Reading this book, after reading Lost and Found by Stetzer, Stanley and Hayes, I found Arnett’s book to be more disturbing, and wondered if Stetzer’s book is too optimistic about the success of existing churches with this group of emerging — Stetzer calls them ‘younger’ — adults.

Emerging Adulthood is published by Oxford University Press, and is intended for use as a textbook, but is highly readable, and not geared just to academics.  Churches seeking to engage emerging adults would benefit from reading and discussing Emerging Adulthood before attempting ministry to this age group.

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6 Comments

  1. Just reading your synopsis of the book is enough to make me depressed about those around me. It’s one thing to look in on the youth and see this, but quite another to live amongst them everyday and see this happening and not know what to do.

    In all honestly, I wonder how I, a twentysomething Christian, turned out how I did. I am not part of the 22% agnostic/atheist, 28% deist, 27% liberal or the 23% conservative. I am a moderate orthodox Christian who is a part of 25% of those who believe attending church is important and who doesn’t believe in cafeteria Christianity (pick & choose beliefs). So what happened? Am I just an anomaly amongst the emerging adults?

  2. Informative and disturbing results here. Does Arnett examine anything at all that looks at young adults adopting any of the views of a positive role model (parent, pastor, teacher, etc.)? In other words, if formal (or informal) training appears to have little effect, then what effect does mentoring or the like have?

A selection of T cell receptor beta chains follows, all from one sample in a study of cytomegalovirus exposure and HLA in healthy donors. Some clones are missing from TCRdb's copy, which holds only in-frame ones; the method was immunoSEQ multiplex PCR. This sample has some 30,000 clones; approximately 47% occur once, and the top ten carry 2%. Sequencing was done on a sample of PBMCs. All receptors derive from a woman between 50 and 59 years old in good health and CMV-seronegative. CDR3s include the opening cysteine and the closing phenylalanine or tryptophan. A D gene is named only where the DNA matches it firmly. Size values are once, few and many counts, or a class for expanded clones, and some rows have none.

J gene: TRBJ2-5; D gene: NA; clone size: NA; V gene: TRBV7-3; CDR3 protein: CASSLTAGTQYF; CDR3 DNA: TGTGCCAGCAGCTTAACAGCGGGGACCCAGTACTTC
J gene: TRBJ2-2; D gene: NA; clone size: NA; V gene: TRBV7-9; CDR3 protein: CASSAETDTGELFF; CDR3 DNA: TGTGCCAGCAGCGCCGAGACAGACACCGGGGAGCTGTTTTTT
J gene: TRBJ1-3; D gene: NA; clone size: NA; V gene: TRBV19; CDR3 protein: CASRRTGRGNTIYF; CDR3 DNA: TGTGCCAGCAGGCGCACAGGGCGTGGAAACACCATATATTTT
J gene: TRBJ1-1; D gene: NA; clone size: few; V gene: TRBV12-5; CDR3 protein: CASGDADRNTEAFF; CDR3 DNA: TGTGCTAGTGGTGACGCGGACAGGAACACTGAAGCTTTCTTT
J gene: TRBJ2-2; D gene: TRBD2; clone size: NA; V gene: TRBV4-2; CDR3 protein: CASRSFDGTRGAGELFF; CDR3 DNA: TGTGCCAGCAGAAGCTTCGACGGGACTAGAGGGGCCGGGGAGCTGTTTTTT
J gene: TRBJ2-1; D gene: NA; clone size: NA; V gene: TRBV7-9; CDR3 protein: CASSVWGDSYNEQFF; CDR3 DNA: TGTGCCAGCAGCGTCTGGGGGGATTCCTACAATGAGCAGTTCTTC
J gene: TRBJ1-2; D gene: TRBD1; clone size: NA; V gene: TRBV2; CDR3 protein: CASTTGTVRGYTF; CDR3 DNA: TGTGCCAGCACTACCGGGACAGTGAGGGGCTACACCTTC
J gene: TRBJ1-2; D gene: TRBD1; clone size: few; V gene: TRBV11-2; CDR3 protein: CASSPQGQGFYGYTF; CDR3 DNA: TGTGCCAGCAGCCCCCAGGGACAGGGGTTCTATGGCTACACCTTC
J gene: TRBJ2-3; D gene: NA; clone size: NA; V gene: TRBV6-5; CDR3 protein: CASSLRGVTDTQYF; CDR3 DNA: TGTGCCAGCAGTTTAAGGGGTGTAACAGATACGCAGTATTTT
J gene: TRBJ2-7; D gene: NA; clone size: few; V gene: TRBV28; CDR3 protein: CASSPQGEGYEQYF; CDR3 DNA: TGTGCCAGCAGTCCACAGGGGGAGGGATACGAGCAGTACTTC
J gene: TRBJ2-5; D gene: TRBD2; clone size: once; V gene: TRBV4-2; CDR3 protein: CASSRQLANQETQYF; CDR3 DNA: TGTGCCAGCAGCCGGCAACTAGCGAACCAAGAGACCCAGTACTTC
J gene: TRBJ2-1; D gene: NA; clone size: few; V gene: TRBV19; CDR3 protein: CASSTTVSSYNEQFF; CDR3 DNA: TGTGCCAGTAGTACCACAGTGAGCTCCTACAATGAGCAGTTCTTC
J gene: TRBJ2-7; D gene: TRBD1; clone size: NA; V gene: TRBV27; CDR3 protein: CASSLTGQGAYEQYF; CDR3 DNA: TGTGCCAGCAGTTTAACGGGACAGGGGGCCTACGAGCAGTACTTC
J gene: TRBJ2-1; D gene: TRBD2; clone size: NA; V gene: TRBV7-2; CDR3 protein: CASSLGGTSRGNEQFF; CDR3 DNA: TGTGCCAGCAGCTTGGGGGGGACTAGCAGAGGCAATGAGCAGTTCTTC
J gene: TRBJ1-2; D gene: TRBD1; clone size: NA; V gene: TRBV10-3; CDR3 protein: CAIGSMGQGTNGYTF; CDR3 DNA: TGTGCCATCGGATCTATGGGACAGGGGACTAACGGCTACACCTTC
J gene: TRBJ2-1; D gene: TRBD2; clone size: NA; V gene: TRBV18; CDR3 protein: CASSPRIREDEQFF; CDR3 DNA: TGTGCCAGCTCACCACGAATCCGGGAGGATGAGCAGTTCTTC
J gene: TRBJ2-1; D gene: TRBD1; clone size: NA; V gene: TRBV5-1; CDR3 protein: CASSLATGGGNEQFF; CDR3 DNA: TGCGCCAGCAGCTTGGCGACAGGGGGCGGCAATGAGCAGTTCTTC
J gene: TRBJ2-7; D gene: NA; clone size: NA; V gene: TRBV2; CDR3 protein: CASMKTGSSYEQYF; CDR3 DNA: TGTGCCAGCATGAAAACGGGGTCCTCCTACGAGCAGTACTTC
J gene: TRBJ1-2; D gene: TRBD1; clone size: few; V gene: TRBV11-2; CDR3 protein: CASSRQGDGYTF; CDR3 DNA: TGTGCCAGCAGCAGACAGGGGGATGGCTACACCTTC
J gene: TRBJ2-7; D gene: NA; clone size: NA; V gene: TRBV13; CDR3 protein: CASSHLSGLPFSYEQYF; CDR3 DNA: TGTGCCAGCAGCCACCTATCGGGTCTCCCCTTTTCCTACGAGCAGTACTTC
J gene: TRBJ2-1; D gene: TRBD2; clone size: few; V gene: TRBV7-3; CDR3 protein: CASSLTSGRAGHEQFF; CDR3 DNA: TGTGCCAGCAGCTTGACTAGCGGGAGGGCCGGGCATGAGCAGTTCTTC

3. Jason, thanks. Arnett does say that within each of these 4 categories there is diversity, and that all do not fit neatly into one profile. You, of course, would be the exception, and somewhat of an anamoly. But then committed followers of Christ are somewhat of an anamoly in the greater culture, too.

  4. Bryon, Arnett says there is no correlation between childhood training and current beliefs or religious practice. But, he goes on to state that it is at this point in life that emerging adults take on their own belief systems, and I would think that there are outside influences, including mentors, who would influence their spiritual formation.

  5. I am a 23 year old former Southern Baptist who now identifies herself as agnostic. I found your blog while searching Google for link about “agnosticism for 20 somethings.” I identify myself as agnostic because I do not have enough firm evidence one way or the other. If I said I was an atheist, that seems no different to me than to proclaim that I was a believer in God.